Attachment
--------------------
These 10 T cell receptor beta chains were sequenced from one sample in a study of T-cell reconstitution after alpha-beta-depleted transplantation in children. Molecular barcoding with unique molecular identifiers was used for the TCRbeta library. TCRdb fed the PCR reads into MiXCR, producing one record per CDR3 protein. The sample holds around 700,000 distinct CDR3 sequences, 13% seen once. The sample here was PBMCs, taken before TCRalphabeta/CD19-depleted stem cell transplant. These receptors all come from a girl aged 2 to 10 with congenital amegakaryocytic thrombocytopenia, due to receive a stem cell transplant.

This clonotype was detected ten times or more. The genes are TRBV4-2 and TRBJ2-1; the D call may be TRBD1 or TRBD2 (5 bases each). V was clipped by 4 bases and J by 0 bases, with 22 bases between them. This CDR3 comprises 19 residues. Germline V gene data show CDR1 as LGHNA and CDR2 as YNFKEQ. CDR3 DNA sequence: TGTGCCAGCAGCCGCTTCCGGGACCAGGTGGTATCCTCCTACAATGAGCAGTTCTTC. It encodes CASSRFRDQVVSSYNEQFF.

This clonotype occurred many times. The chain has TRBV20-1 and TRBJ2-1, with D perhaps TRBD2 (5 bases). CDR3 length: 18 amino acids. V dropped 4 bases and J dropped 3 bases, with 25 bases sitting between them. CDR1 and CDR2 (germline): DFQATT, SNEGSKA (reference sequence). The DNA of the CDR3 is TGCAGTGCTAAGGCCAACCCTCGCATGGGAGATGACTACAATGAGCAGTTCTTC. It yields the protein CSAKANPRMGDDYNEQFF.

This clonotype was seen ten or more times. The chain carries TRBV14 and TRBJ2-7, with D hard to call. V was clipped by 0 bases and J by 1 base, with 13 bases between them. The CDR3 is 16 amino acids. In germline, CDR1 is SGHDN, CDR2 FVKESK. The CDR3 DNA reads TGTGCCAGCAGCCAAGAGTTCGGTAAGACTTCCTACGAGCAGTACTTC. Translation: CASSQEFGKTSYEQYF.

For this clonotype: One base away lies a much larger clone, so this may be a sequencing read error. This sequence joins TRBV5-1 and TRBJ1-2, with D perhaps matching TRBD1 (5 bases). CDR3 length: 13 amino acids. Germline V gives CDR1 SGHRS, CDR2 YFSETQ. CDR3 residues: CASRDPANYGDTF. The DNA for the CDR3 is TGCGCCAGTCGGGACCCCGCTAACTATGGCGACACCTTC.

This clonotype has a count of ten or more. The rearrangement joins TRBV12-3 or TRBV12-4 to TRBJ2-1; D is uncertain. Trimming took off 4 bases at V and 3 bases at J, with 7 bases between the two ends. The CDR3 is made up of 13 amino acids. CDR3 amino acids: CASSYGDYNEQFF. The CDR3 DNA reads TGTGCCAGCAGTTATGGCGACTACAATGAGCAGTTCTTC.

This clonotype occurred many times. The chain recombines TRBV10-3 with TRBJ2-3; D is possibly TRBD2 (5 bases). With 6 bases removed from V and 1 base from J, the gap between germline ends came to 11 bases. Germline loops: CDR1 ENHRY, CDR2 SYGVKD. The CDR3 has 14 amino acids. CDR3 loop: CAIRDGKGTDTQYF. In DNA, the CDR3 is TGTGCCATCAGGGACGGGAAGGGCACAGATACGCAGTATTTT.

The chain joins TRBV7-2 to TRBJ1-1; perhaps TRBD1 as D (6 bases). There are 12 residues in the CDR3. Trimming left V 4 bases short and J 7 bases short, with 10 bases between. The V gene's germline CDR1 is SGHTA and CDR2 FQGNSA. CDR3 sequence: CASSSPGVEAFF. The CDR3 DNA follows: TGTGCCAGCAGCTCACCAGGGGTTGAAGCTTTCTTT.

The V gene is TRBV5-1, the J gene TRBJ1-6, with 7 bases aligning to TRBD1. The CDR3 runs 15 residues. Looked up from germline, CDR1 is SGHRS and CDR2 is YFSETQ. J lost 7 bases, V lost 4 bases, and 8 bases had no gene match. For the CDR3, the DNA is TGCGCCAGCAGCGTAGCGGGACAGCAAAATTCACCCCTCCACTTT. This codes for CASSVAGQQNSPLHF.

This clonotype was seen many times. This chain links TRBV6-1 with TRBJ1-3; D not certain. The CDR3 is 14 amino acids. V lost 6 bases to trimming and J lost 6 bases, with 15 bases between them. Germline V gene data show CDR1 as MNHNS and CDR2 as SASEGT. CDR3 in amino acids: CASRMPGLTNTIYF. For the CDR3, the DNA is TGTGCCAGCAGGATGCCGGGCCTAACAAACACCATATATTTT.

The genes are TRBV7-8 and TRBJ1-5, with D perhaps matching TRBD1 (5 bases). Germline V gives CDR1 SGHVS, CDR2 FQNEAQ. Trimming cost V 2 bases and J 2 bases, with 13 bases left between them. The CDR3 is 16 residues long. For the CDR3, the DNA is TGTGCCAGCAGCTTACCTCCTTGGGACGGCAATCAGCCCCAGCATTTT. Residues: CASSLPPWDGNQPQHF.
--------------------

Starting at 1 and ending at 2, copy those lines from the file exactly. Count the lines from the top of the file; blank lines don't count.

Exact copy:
These 10 T cell receptor beta chains were sequenced from one sample in a study of T-cell reconstitution after alpha-beta-depleted transplantation in children. Molecular barcoding with unique molecular identifiers was used for the TCRbeta library. TCRdb fed the PCR reads into MiXCR, producing one record per CDR3 protein. The sample holds around 700,000 distinct CDR3 sequences, 13% seen once. The sample here was PBMCs, taken before TCRalphabeta/CD19-depleted stem cell transplant. These receptors all come from a girl aged 2 to 10 with congenital amegakaryocytic thrombocytopenia, due to receive a stem cell transplant.

This clonotype was detected ten times or more. The genes are TRBV4-2 and TRBJ2-1; the D call may be TRBD1 or TRBD2 (5 bases each). V was clipped by 4 bases and J by 0 bases, with 22 bases between them. This CDR3 comprises 19 residues. Germline V gene data show CDR1 as LGHNA and CDR2 as YNFKEQ. CDR3 DNA sequence: TGTGCCAGCAGCCGCTTCCGGGACCAGGTGGTATCCTCCTACAATGAGCAGTTCTTC. It encodes CASSRFRDQVVSSYNEQFF.